Yellow and red feathers pigmented by carotenoids can signal a bird's condition and are important to both female choice and male-male competition. Melanin-based ornaments are thought to be less effective than carotenoid ornaments as indicators of condition, though their signal function is still relatively unstudied. We examined both carotenoid and melanin-pigmented feather ornaments in a single species, the Kentucky Warbler (Oporornis formosus). Both males and females of this species have melanin-pigmented ornamentation (black crown, black face) and carotenoid-pigmented ornamentation (lemon-yellow undersides). Melanin-pigmented plumage patches were larger in males than females, and males had brighter breast plumage, with a larger ultraviolet component, than females. Among males in the wild, individuals in better condition had more extensive black caps and faces, but not brighter-yellow breasts. Males with larger black caps were more likely to attract mates. This work demonstrates that, in a species with both melanin- and carotenoid- pigmented plumage, melanin-pigmented ornaments can signal condition, and that a melanin-based signal can explain variance in mating success.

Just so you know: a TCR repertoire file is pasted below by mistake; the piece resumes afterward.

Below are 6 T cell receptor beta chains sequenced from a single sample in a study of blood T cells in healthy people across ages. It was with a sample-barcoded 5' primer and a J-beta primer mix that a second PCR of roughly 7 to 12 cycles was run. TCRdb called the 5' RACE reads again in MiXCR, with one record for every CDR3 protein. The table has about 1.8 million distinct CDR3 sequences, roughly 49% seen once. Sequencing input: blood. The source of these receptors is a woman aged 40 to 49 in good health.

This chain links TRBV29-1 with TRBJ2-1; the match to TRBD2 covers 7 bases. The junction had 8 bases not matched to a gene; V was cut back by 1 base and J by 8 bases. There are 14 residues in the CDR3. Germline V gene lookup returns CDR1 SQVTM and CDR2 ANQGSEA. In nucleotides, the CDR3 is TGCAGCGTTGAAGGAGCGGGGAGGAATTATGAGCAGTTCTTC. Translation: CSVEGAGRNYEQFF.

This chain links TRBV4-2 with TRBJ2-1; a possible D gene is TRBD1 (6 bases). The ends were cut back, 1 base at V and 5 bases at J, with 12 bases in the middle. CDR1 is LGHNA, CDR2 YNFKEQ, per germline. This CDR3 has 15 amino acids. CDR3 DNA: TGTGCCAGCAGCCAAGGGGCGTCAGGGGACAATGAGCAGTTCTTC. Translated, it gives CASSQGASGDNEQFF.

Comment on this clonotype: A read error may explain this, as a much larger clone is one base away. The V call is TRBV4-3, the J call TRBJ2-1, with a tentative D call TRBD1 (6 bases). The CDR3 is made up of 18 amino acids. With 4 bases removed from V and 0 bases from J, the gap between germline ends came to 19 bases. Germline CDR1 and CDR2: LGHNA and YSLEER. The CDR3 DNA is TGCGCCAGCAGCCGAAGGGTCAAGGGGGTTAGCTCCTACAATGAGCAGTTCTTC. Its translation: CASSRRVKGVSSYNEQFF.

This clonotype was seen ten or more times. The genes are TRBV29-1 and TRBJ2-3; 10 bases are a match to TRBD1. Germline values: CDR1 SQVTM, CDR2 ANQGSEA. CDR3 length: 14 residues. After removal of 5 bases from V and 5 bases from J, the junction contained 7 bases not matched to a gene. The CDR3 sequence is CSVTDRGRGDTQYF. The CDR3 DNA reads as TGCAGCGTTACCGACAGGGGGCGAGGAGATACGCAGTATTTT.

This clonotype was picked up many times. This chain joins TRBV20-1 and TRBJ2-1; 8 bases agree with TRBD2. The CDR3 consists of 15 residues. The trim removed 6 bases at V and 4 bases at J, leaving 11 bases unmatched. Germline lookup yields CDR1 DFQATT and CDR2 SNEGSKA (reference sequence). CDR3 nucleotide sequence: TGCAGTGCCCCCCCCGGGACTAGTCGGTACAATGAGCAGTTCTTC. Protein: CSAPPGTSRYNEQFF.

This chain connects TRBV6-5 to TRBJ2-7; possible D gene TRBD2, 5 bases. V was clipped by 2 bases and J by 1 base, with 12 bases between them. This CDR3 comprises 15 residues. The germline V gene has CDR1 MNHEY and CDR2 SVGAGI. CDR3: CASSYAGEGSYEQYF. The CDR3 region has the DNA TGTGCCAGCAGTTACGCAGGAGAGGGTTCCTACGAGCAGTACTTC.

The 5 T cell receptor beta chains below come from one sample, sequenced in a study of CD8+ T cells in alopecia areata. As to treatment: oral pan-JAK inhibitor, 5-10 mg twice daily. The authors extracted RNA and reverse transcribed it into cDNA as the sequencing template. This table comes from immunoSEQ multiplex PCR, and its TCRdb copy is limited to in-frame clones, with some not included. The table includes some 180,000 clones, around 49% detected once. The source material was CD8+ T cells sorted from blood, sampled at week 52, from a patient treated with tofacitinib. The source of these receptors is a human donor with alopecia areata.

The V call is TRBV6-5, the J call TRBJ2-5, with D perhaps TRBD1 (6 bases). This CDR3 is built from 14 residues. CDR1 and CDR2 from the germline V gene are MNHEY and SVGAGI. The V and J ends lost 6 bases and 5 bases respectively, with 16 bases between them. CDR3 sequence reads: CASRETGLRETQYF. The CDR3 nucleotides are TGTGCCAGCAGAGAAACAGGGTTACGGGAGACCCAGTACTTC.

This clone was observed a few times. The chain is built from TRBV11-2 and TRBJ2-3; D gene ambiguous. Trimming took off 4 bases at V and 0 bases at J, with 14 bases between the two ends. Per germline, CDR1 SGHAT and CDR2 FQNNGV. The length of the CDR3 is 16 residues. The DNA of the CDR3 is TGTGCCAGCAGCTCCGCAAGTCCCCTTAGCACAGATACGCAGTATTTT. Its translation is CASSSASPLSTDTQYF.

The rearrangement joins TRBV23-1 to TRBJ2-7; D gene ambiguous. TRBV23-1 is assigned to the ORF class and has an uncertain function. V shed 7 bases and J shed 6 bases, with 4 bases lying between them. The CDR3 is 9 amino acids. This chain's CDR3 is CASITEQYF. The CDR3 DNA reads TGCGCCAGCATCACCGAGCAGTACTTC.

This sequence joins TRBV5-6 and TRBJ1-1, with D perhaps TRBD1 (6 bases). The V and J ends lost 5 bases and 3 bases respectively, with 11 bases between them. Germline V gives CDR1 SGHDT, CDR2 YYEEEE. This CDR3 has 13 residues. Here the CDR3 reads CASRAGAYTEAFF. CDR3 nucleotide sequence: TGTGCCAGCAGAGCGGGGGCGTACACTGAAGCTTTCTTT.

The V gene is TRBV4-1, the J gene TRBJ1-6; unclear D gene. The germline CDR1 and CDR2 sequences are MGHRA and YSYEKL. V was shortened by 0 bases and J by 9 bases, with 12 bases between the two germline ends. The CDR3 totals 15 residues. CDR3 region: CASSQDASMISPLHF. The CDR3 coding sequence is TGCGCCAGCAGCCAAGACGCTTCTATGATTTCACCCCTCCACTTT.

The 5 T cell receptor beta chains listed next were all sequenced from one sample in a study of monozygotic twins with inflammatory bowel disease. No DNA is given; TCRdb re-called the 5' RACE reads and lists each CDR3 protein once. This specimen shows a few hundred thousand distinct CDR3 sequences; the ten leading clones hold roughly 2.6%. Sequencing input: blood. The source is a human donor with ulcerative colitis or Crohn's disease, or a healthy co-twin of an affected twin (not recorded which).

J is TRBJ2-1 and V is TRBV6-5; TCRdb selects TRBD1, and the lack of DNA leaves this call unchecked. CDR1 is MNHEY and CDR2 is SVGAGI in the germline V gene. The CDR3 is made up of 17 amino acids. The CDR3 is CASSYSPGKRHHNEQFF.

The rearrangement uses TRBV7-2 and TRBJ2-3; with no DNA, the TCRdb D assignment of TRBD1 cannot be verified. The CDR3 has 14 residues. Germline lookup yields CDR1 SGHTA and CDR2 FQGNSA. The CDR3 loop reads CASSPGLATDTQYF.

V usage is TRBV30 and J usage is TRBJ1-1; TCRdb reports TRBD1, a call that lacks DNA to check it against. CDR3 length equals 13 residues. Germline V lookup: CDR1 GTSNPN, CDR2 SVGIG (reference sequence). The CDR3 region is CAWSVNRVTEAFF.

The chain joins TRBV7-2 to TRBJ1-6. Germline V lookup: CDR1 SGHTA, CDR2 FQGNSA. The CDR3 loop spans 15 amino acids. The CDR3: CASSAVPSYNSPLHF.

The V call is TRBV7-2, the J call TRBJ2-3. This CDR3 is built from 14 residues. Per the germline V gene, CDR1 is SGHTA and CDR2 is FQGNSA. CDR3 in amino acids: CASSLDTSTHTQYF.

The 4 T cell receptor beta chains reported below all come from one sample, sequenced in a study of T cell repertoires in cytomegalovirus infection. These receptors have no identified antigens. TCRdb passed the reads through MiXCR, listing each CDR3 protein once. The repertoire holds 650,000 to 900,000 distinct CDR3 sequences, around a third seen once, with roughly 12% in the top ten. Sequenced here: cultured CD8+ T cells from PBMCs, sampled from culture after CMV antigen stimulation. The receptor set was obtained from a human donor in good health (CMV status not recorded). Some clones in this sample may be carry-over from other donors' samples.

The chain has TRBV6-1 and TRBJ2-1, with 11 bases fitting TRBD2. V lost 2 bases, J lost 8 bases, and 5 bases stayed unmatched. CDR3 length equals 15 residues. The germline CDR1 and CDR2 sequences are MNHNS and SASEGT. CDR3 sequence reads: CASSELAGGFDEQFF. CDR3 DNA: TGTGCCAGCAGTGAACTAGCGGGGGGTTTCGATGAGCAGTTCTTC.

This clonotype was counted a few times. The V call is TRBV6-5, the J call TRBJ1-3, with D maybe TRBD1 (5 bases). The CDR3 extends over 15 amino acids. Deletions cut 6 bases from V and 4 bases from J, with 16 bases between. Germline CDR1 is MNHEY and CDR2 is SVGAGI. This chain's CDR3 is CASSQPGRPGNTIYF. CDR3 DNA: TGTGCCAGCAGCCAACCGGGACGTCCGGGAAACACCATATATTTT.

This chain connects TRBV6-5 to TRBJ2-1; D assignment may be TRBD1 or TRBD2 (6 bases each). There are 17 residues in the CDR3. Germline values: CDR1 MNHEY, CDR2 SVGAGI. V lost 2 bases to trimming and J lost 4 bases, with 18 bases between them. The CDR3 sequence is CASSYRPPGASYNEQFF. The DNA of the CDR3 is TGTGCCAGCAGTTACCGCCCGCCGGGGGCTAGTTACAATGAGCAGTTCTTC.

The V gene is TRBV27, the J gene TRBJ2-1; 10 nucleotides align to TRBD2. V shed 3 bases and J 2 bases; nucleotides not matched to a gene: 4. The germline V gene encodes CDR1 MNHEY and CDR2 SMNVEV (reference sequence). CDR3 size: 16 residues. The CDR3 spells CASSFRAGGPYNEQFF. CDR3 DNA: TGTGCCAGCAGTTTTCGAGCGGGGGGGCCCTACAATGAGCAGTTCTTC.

|Number of pages||9|
|Publication status||Published - Nov 2003|
- Oporornis formosus
- Pairing success
- Reflectance spectra